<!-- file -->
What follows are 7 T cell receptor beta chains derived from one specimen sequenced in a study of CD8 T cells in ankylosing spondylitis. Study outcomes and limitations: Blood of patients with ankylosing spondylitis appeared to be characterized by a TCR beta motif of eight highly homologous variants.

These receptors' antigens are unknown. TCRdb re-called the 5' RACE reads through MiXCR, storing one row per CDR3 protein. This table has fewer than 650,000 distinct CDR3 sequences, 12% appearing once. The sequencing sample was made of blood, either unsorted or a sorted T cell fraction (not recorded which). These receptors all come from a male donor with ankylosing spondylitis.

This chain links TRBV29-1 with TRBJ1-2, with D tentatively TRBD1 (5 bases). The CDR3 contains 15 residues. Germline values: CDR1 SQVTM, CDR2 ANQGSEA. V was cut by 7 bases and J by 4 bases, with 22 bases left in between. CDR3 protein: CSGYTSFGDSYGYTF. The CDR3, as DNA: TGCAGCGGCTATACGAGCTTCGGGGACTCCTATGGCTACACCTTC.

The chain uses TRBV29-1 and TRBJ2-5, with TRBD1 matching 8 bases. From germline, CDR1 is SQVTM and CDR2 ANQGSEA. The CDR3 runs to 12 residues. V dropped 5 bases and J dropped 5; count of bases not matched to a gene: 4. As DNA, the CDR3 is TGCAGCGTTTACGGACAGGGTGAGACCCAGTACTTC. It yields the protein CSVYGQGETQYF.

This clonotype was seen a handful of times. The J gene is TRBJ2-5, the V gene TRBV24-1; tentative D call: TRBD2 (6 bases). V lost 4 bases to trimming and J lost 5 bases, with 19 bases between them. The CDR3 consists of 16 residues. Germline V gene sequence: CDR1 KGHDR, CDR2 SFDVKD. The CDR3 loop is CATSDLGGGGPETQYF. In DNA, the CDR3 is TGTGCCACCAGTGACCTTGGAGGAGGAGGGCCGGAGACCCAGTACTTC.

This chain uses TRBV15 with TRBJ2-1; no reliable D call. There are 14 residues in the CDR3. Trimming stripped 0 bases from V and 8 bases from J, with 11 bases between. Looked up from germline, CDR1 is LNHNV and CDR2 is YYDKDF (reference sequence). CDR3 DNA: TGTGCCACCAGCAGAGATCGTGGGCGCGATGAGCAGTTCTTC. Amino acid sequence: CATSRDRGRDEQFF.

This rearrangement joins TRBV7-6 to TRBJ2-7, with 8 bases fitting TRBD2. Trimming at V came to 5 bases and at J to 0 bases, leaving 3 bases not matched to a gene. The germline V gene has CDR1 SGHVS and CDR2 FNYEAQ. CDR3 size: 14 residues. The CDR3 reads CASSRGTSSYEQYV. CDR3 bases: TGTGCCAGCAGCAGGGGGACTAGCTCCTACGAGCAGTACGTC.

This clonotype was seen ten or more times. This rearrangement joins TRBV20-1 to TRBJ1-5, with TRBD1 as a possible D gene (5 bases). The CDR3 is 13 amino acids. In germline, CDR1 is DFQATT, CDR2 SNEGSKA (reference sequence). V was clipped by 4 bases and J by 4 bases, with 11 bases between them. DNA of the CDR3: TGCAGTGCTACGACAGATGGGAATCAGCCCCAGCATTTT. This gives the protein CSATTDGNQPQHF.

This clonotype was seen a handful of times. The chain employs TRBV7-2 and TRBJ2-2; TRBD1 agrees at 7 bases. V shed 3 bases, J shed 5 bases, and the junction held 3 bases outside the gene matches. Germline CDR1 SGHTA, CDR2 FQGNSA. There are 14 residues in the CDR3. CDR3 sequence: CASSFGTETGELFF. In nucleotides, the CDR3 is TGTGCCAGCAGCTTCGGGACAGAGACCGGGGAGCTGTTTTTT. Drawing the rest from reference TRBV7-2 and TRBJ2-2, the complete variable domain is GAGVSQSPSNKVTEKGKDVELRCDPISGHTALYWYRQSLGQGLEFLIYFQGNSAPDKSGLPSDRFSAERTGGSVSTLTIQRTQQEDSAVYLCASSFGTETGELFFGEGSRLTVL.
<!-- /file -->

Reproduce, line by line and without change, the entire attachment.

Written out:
What follows are 7 T cell receptor beta chains derived from one specimen sequenced in a study of CD8 T cells in ankylosing spondylitis. Study outcomes and limitations: Blood of patients with ankylosing spondylitis appeared to be characterized by a TCR beta motif of eight highly homologous variants.

These receptors' antigens are unknown. TCRdb re-called the 5' RACE reads through MiXCR, storing one row per CDR3 protein. This table has fewer than 650,000 distinct CDR3 sequences, 12% appearing once. The sequencing sample was made of blood, either unsorted or a sorted T cell fraction (not recorded which). These receptors all come from a male donor with ankylosing spondylitis.

This chain links TRBV29-1 with TRBJ1-2, with D tentatively TRBD1 (5 bases). The CDR3 contains 15 residues. Germline values: CDR1 SQVTM, CDR2 ANQGSEA. V was cut by 7 bases and J by 4 bases, with 22 bases left in between. CDR3 protein: CSGYTSFGDSYGYTF. The CDR3, as DNA: TGCAGCGGCTATACGAGCTTCGGGGACTCCTATGGCTACACCTTC.

The chain uses TRBV29-1 and TRBJ2-5, with TRBD1 matching 8 bases. From germline, CDR1 is SQVTM and CDR2 ANQGSEA. The CDR3 runs to 12 residues. V dropped 5 bases and J dropped 5; count of bases not matched to a gene: 4. As DNA, the CDR3 is TGCAGCGTTTACGGACAGGGTGAGACCCAGTACTTC. It yields the protein CSVYGQGETQYF.

This clonotype was seen a handful of times. The J gene is TRBJ2-5, the V gene TRBV24-1; tentative D call: TRBD2 (6 bases). V lost 4 bases to trimming and J lost 5 bases, with 19 bases between them. The CDR3 consists of 16 residues. Germline V gene sequence: CDR1 KGHDR, CDR2 SFDVKD. The CDR3 loop is CATSDLGGGGPETQYF. In DNA, the CDR3 is TGTGCCACCAGTGACCTTGGAGGAGGAGGGCCGGAGACCCAGTACTTC.

This chain uses TRBV15 with TRBJ2-1; no reliable D call. There are 14 residues in the CDR3. Trimming stripped 0 bases from V and 8 bases from J, with 11 bases between. Looked up from germline, CDR1 is LNHNV and CDR2 is YYDKDF (reference sequence). CDR3 DNA: TGTGCCACCAGCAGAGATCGTGGGCGCGATGAGCAGTTCTTC. Amino acid sequence: CATSRDRGRDEQFF.

This rearrangement joins TRBV7-6 to TRBJ2-7, with 8 bases fitting TRBD2. Trimming at V came to 5 bases and at J to 0 bases, leaving 3 bases not matched to a gene. The germline V gene has CDR1 SGHVS and CDR2 FNYEAQ. CDR3 size: 14 residues. The CDR3 reads CASSRGTSSYEQYV. CDR3 bases: TGTGCCAGCAGCAGGGGGACTAGCTCCTACGAGCAGTACGTC.

This clonotype was seen ten or more times. This rearrangement joins TRBV20-1 to TRBJ1-5, with TRBD1 as a possible D gene (5 bases). The CDR3 is 13 amino acids. In germline, CDR1 is DFQATT, CDR2 SNEGSKA (reference sequence). V was clipped by 4 bases and J by 4 bases, with 11 bases between them. DNA of the CDR3: TGCAGTGCTACGACAGATGGGAATCAGCCCCAGCATTTT. This gives the protein CSATTDGNQPQHF.

This clonotype was seen a handful of times. The chain employs TRBV7-2 and TRBJ2-2; TRBD1 agrees at 7 bases. V shed 3 bases, J shed 5 bases, and the junction held 3 bases outside the gene matches. Germline CDR1 SGHTA, CDR2 FQGNSA. There are 14 residues in the CDR3. CDR3 sequence: CASSFGTETGELFF. In nucleotides, the CDR3 is TGTGCCAGCAGCTTCGGGACAGAGACCGGGGAGCTGTTTTTT. Drawing the rest from reference TRBV7-2 and TRBJ2-2, the complete variable domain is GAGVSQSPSNKVTEKGKDVELRCDPISGHTALYWYRQSLGQGLEFLIYFQGNSAPDKSGLPSDRFSAERTGGSVSTLTIQRTQQEDSAVYLCASSFGTETGELFFGEGSRLTVL.